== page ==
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Friday, Apr. 18, 2014

County budget hearings a lesson in making lemonade

Posted Friday, September 10, 2010, at 12:50 PM

County council members, from left, Ed Cullison, John Wilkes and Jim Oliphant carefully look over some of the budget proposals during hearings that were conducted this week at the courthouse in Bloomfield. (Greene County Daily World/Nick Schneider)
I sat through and interesting and educational three days of annual county budget hearings this week.

I left the courthouse impressed with the dedication of our elected public servants -- the Greene County Council -- and deep respect for the job they do with our tax dollars.

It's no secret money is tight, both at the local level and filtering down from Indianapolis.

We're smack dab in the middle of a recession and the revenue flow our county once realized is not what it used to be.

That directly translates to tight county budgets that dig deep and in years like the one we are facing it meant the county payroll number had to be lower.

Property tax revenues are down.

Gasoline tax monies are down.

Excise tax monies are down.

Even county option income tax monies are projected to be down in the coming year because jobs have been lost.

The county council is charged each September with going over the budget of every county office and department line item by line item. It looks for every penny that can be cut or reallocated to make more sense in helping to make the budget expenditures come close to lining up with the incoming revenue stream.

Every year this slow process requires cutting thousands and thousands of dollars from the budget projections, even from lean, bare-bones budgets that a lot of the departments submitted -- especially in the last two years.

It's never easy to cut jobs and for the rare occasion six personnel positions that were in the 2010 budget will not be funded in next year's budget.

The savings by the job cuts in the General Fund probably amounts to more than $150,000 when benefits are figured in.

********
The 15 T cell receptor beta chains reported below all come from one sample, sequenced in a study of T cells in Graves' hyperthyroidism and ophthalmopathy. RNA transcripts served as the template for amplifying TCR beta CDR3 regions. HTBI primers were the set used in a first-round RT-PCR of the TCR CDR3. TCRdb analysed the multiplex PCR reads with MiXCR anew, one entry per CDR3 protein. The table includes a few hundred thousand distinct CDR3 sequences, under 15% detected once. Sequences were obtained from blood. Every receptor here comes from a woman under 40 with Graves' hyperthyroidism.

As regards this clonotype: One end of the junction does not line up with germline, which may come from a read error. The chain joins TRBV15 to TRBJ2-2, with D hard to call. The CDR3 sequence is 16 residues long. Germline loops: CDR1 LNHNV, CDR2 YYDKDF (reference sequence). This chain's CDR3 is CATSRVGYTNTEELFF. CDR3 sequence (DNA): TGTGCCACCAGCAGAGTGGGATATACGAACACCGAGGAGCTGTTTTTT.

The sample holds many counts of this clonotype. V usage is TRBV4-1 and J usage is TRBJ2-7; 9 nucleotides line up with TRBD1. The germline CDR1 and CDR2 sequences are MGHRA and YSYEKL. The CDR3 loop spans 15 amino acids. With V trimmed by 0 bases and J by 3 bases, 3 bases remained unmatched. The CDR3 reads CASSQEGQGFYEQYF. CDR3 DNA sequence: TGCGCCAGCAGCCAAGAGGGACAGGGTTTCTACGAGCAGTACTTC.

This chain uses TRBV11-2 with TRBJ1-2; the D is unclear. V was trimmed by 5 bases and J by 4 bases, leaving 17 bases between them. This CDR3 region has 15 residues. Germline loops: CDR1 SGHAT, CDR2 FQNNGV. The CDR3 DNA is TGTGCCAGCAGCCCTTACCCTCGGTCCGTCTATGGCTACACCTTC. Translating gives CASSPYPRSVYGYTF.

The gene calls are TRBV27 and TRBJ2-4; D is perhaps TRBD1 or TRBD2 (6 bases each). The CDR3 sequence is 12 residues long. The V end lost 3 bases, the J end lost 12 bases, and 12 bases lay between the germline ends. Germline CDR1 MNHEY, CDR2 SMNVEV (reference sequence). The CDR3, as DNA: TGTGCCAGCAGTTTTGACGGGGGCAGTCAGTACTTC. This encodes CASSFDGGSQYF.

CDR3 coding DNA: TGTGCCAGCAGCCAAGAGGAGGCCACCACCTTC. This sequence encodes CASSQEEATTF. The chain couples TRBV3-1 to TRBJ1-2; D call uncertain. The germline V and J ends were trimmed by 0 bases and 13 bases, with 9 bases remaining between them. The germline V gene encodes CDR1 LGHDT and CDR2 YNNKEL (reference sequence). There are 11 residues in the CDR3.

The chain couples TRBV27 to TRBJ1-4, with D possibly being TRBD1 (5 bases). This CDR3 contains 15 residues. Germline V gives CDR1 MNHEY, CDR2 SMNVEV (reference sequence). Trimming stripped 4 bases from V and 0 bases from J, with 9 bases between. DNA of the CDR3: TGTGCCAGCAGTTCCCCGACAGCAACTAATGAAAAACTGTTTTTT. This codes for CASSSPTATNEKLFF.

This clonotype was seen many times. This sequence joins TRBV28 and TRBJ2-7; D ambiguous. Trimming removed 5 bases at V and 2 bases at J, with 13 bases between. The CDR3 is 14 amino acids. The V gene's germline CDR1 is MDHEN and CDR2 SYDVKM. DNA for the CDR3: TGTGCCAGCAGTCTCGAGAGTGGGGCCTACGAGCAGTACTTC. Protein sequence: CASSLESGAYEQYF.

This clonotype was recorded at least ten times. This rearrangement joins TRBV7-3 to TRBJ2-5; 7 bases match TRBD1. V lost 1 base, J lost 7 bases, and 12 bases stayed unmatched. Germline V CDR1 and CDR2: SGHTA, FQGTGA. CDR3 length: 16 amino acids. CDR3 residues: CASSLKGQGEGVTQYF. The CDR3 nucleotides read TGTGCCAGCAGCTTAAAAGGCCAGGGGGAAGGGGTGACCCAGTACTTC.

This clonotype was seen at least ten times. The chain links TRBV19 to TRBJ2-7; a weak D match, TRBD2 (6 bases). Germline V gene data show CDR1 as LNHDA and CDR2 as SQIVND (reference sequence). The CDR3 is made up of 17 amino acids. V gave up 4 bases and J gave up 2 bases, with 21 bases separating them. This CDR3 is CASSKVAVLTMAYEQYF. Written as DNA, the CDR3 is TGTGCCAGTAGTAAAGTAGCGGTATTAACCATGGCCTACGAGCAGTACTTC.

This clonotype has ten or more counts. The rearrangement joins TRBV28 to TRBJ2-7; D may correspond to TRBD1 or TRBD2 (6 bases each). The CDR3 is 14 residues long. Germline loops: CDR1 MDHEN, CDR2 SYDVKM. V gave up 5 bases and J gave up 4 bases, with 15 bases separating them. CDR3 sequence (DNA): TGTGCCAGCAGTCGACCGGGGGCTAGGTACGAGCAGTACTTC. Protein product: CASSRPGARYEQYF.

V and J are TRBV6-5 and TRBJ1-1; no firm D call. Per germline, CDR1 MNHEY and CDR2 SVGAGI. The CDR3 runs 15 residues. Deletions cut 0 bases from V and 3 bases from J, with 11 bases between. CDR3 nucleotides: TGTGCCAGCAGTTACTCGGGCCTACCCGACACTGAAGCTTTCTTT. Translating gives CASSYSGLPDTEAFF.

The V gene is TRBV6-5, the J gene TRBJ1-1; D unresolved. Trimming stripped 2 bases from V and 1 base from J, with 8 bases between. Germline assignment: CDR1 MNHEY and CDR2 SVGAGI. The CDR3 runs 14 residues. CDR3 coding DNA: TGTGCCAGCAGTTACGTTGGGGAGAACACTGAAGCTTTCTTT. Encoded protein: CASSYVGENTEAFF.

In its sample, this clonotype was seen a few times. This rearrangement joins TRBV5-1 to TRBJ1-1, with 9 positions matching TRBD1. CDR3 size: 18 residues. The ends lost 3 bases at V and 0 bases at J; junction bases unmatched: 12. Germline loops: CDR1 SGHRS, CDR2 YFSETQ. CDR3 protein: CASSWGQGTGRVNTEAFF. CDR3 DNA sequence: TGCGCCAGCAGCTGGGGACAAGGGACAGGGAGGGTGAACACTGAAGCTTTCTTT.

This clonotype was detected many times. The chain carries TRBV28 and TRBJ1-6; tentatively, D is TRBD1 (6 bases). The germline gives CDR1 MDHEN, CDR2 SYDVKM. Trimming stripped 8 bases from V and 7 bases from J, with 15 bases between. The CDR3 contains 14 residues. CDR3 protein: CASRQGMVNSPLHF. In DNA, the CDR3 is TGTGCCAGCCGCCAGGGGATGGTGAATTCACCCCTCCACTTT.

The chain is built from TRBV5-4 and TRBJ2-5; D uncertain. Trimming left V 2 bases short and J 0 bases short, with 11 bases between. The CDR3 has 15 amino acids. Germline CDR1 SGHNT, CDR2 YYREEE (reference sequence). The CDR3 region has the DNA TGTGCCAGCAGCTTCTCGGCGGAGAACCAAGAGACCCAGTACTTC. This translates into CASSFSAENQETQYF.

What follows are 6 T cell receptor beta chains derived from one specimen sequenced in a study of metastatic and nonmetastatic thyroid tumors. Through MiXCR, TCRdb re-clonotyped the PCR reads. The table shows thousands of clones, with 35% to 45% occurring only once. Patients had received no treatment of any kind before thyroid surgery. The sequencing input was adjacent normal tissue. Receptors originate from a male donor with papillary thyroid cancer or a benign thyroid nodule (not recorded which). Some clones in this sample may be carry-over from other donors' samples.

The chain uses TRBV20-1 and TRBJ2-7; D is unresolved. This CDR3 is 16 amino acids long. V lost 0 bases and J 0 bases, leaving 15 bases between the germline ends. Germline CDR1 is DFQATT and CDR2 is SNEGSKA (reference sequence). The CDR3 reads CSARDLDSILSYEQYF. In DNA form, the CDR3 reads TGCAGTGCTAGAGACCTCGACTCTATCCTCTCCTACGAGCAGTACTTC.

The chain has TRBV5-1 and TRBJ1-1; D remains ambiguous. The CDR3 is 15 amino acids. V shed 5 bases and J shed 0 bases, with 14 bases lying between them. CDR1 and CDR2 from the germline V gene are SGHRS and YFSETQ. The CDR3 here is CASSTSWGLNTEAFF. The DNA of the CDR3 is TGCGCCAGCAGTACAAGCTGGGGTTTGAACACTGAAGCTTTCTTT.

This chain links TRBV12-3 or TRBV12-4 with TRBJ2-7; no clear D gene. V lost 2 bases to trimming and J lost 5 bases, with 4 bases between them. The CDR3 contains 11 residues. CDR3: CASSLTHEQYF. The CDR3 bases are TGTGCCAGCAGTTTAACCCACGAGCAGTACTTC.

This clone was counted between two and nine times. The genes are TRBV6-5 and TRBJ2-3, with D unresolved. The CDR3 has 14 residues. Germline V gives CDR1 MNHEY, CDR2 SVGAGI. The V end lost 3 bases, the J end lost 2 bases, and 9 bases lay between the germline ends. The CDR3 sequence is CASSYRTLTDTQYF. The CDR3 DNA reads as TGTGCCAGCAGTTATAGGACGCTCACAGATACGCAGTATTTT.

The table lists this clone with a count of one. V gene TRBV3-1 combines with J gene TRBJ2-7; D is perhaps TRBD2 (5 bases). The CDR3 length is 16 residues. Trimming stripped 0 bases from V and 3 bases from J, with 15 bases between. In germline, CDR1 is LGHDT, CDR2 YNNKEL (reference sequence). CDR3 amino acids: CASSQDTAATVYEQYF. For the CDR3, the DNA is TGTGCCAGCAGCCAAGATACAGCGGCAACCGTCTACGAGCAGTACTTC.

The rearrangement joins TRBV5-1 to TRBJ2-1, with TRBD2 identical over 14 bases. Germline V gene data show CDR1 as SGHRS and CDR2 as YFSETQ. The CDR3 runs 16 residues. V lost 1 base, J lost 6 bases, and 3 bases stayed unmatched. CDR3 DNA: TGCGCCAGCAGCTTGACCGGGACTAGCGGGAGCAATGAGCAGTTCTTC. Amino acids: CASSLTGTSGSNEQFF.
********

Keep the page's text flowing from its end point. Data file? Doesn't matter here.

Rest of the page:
The council put the word out early that no raises would be offered. They followed through with that promise.

They also decided that no new hires will be approved -- unless for essential county services like law enforcement or first responders.

Also, when a county employee leaves, either by retirement or other reasons, don't expect them to be replaced in the 2011 budget.

So, we are essentially in a hiring freeze.

When the budget hearings concluded the actual cuts made from the budget estimates turned in by the department heads amounted to $752,217.

That seems like a high number to slice, but i's actually lower than most years because the elected officials and department heads are consistently doing their jobs and made significant cuts before the budgets were ever submitted. This trimming-down process has been going on for a couple of years and has allowed the county to hold firm on not raising taxes.

Did they remove all of the 'fat' in the budgets? Probably not, but they did try to cull them down and make them financially manageable.

However, the day of tax increases may be coming sooner than we would like.

The cost to run county government, just like our own personal households, is going up.

When medical and health care costs go up, it affects county government.

When utility expenses rise, it chips into the coffer of money set aside to run county government.

When wages go up, it costs the county more money to provide the services that its residents expect.

Health insurance is a big drag on the county's budget.

The county's share of the health insurance plan amounts to more than $1 million a year. That's tough to come up with even in a year when the county budget is not stretched to the limits.

Officials tell me that the county's share of a family health insurance plan computes to about $12,000 for every employee on the plan.

Another problem with this and every budget is roads.